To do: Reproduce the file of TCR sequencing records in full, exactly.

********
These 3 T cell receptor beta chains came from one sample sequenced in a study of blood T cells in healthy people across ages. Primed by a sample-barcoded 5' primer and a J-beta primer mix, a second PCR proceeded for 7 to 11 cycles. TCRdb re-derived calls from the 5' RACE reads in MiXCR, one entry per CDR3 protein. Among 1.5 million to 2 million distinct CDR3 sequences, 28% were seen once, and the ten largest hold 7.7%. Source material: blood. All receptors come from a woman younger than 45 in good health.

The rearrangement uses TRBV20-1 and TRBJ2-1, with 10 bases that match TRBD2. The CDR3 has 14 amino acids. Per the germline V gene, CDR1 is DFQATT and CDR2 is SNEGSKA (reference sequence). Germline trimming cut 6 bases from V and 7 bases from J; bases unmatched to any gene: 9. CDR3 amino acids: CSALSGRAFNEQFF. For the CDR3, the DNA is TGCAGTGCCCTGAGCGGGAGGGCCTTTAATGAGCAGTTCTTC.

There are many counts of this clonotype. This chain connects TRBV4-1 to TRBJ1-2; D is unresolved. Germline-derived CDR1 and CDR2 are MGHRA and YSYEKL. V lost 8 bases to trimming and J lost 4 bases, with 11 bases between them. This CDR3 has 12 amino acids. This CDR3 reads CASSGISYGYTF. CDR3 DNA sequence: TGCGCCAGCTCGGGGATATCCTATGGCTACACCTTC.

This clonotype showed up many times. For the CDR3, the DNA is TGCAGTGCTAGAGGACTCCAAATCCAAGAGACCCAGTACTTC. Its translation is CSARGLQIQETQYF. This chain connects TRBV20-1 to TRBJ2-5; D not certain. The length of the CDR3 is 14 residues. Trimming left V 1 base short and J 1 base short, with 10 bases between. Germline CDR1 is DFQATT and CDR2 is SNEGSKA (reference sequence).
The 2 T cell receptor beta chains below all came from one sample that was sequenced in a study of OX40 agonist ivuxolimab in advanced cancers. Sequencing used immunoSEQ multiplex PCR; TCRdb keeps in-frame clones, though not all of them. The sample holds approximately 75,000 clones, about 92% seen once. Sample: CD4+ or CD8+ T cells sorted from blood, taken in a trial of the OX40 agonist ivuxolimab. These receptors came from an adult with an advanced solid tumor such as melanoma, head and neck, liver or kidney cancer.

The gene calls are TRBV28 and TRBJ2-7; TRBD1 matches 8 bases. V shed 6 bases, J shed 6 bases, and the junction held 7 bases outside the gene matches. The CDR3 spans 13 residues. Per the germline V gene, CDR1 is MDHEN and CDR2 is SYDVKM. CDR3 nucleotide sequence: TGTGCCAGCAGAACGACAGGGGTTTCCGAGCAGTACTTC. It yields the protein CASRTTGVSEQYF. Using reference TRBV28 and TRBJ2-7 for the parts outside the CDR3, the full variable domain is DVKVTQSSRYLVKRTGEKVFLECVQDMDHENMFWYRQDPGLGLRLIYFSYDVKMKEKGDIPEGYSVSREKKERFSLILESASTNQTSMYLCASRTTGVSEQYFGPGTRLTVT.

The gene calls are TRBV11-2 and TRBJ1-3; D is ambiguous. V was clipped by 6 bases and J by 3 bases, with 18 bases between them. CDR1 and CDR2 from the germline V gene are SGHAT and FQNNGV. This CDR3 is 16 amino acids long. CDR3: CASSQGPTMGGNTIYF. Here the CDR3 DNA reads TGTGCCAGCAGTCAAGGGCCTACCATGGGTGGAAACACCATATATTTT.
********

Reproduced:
These 3 T cell receptor beta chains came from one sample sequenced in a study of blood T cells in healthy people across ages. Primed by a sample-barcoded 5' primer and a J-beta primer mix, a second PCR proceeded for 7 to 11 cycles. TCRdb re-derived calls from the 5' RACE reads in MiXCR, one entry per CDR3 protein. Among 1.5 million to 2 million distinct CDR3 sequences, 28% were seen once, and the ten largest hold 7.7%. Source material: blood. All receptors come from a woman younger than 45 in good health.

The rearrangement uses TRBV20-1 and TRBJ2-1, with 10 bases that match TRBD2. The CDR3 has 14 amino acids. Per the germline V gene, CDR1 is DFQATT and CDR2 is SNEGSKA (reference sequence). Germline trimming cut 6 bases from V and 7 bases from J; bases unmatched to any gene: 9. CDR3 amino acids: CSALSGRAFNEQFF. For the CDR3, the DNA is TGCAGTGCCCTGAGCGGGAGGGCCTTTAATGAGCAGTTCTTC.

There are many counts of this clonotype. This chain connects TRBV4-1 to TRBJ1-2; D is unresolved. Germline-derived CDR1 and CDR2 are MGHRA and YSYEKL. V lost 8 bases to trimming and J lost 4 bases, with 11 bases between them. This CDR3 has 12 amino acids. This CDR3 reads CASSGISYGYTF. CDR3 DNA sequence: TGCGCCAGCTCGGGGATATCCTATGGCTACACCTTC.

This clonotype showed up many times. For the CDR3, the DNA is TGCAGTGCTAGAGGACTCCAAATCCAAGAGACCCAGTACTTC. Its translation is CSARGLQIQETQYF. This chain connects TRBV20-1 to TRBJ2-5; D not certain. The length of the CDR3 is 14 residues. Trimming left V 1 base short and J 1 base short, with 10 bases between. Germline CDR1 is DFQATT and CDR2 is SNEGSKA (reference sequence).
The 2 T cell receptor beta chains below all came from one sample that was sequenced in a study of OX40 agonist ivuxolimab in advanced cancers. Sequencing used immunoSEQ multiplex PCR; TCRdb keeps in-frame clones, though not all of them. The sample holds approximately 75,000 clones, about 92% seen once. Sample: CD4+ or CD8+ T cells sorted from blood, taken in a trial of the OX40 agonist ivuxolimab. These receptors came from an adult with an advanced solid tumor such as melanoma, head and neck, liver or kidney cancer.

The gene calls are TRBV28 and TRBJ2-7; TRBD1 matches 8 bases. V shed 6 bases, J shed 6 bases, and the junction held 7 bases outside the gene matches. The CDR3 spans 13 residues. Per the germline V gene, CDR1 is MDHEN and CDR2 is SYDVKM. CDR3 nucleotide sequence: TGTGCCAGCAGAACGACAGGGGTTTCCGAGCAGTACTTC. It yields the protein CASRTTGVSEQYF. Using reference TRBV28 and TRBJ2-7 for the parts outside the CDR3, the full variable domain is DVKVTQSSRYLVKRTGEKVFLECVQDMDHENMFWYRQDPGLGLRLIYFSYDVKMKEKGDIPEGYSVSREKKERFSLILESASTNQTSMYLCASRTTGVSEQYFGPGTRLTVT.

The gene calls are TRBV11-2 and TRBJ1-3; D is ambiguous. V was clipped by 6 bases and J by 3 bases, with 18 bases between them. CDR1 and CDR2 from the germline V gene are SGHAT and FQNNGV. This CDR3 is 16 amino acids long. CDR3: CASSQGPTMGGNTIYF. Here the CDR3 DNA reads TGTGCCAGCAGTCAAGGGCCTACCATGGGTGGAAACACCATATATTTT.